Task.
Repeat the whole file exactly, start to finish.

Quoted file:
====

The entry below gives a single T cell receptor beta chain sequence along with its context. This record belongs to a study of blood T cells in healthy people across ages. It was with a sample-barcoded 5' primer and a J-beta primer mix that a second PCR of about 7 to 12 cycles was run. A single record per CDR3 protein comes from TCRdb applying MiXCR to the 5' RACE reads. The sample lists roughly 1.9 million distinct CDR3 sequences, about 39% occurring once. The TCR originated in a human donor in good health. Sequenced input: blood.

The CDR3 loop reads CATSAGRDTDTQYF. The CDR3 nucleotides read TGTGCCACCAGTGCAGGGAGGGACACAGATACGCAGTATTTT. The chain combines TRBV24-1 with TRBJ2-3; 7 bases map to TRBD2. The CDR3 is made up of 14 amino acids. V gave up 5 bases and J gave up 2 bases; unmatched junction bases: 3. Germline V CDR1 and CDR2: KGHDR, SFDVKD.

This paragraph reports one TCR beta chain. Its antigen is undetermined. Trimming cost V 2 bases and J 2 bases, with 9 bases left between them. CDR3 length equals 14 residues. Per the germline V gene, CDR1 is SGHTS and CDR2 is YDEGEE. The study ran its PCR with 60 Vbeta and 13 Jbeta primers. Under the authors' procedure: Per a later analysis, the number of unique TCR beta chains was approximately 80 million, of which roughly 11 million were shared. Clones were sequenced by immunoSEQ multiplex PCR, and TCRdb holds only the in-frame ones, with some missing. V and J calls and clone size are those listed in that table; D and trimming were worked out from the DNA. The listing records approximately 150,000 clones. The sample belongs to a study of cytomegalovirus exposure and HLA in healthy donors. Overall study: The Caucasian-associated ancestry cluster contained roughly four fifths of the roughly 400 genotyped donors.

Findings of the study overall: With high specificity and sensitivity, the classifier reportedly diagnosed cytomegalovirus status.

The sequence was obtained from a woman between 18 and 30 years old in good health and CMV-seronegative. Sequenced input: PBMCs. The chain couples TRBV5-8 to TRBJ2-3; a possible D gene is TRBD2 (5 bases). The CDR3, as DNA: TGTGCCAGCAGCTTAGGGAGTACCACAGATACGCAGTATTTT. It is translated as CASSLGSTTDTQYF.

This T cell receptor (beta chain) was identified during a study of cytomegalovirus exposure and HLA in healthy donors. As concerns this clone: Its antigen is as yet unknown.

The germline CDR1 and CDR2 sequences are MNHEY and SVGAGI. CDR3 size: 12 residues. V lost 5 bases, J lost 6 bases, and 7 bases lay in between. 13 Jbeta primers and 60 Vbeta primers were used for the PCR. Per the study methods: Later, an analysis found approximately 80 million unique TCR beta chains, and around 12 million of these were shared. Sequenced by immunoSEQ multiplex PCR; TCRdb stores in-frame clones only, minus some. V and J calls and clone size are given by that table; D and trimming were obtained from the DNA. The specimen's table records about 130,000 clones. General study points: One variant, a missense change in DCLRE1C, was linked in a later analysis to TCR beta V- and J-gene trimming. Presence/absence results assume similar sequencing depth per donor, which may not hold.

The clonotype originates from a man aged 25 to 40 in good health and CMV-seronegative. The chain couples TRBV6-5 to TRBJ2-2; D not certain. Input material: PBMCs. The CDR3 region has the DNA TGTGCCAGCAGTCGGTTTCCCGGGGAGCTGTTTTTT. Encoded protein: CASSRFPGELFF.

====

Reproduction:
The entry below gives a single T cell receptor beta chain sequence along with its context. This record belongs to a study of blood T cells in healthy people across ages. It was with a sample-barcoded 5' primer and a J-beta primer mix that a second PCR of about 7 to 12 cycles was run. A single record per CDR3 protein comes from TCRdb applying MiXCR to the 5' RACE reads. The sample lists roughly 1.9 million distinct CDR3 sequences, about 39% occurring once. The TCR originated in a human donor in good health. Sequenced input: blood.

The CDR3 loop reads CATSAGRDTDTQYF. The CDR3 nucleotides read TGTGCCACCAGTGCAGGGAGGGACACAGATACGCAGTATTTT. The chain combines TRBV24-1 with TRBJ2-3; 7 bases map to TRBD2. The CDR3 is made up of 14 amino acids. V gave up 5 bases and J gave up 2 bases; unmatched junction bases: 3. Germline V CDR1 and CDR2: KGHDR, SFDVKD.

This paragraph reports one TCR beta chain. Its antigen is undetermined. Trimming cost V 2 bases and J 2 bases, with 9 bases left between them. CDR3 length equals 14 residues. Per the germline V gene, CDR1 is SGHTS and CDR2 is YDEGEE. The study ran its PCR with 60 Vbeta and 13 Jbeta primers. Under the authors' procedure: Per a later analysis, the number of unique TCR beta chains was approximately 80 million, of which roughly 11 million were shared. Clones were sequenced by immunoSEQ multiplex PCR, and TCRdb holds only the in-frame ones, with some missing. V and J calls and clone size are those listed in that table; D and trimming were worked out from the DNA. The listing records approximately 150,000 clones. The sample belongs to a study of cytomegalovirus exposure and HLA in healthy donors. Overall study: The Caucasian-associated ancestry cluster contained roughly four fifths of the roughly 400 genotyped donors.

Findings of the study overall: With high specificity and sensitivity, the classifier reportedly diagnosed cytomegalovirus status.

The sequence was obtained from a woman between 18 and 30 years old in good health and CMV-seronegative. Sequenced input: PBMCs. The chain couples TRBV5-8 to TRBJ2-3; a possible D gene is TRBD2 (5 bases). The CDR3, as DNA: TGTGCCAGCAGCTTAGGGAGTACCACAGATACGCAGTATTTT. It is translated as CASSLGSTTDTQYF.

This T cell receptor (beta chain) was identified during a study of cytomegalovirus exposure and HLA in healthy donors. As concerns this clone: Its antigen is as yet unknown.

The germline CDR1 and CDR2 sequences are MNHEY and SVGAGI. CDR3 size: 12 residues. V lost 5 bases, J lost 6 bases, and 7 bases lay in between. 13 Jbeta primers and 60 Vbeta primers were used for the PCR. Per the study methods: Later, an analysis found approximately 80 million unique TCR beta chains, and around 12 million of these were shared. Sequenced by immunoSEQ multiplex PCR; TCRdb stores in-frame clones only, minus some. V and J calls and clone size are given by that table; D and trimming were obtained from the DNA. The specimen's table records about 130,000 clones. General study points: One variant, a missense change in DCLRE1C, was linked in a later analysis to TCR beta V- and J-gene trimming. Presence/absence results assume similar sequencing depth per donor, which may not hold.

The clonotype originates from a man aged 25 to 40 in good health and CMV-seronegative. The chain couples TRBV6-5 to TRBJ2-2; D not certain. Input material: PBMCs. The CDR3 region has the DNA TGTGCCAGCAGTCGGTTTCCCGGGGAGCTGTTTTTT. Encoded protein: CASSRFPGELFF.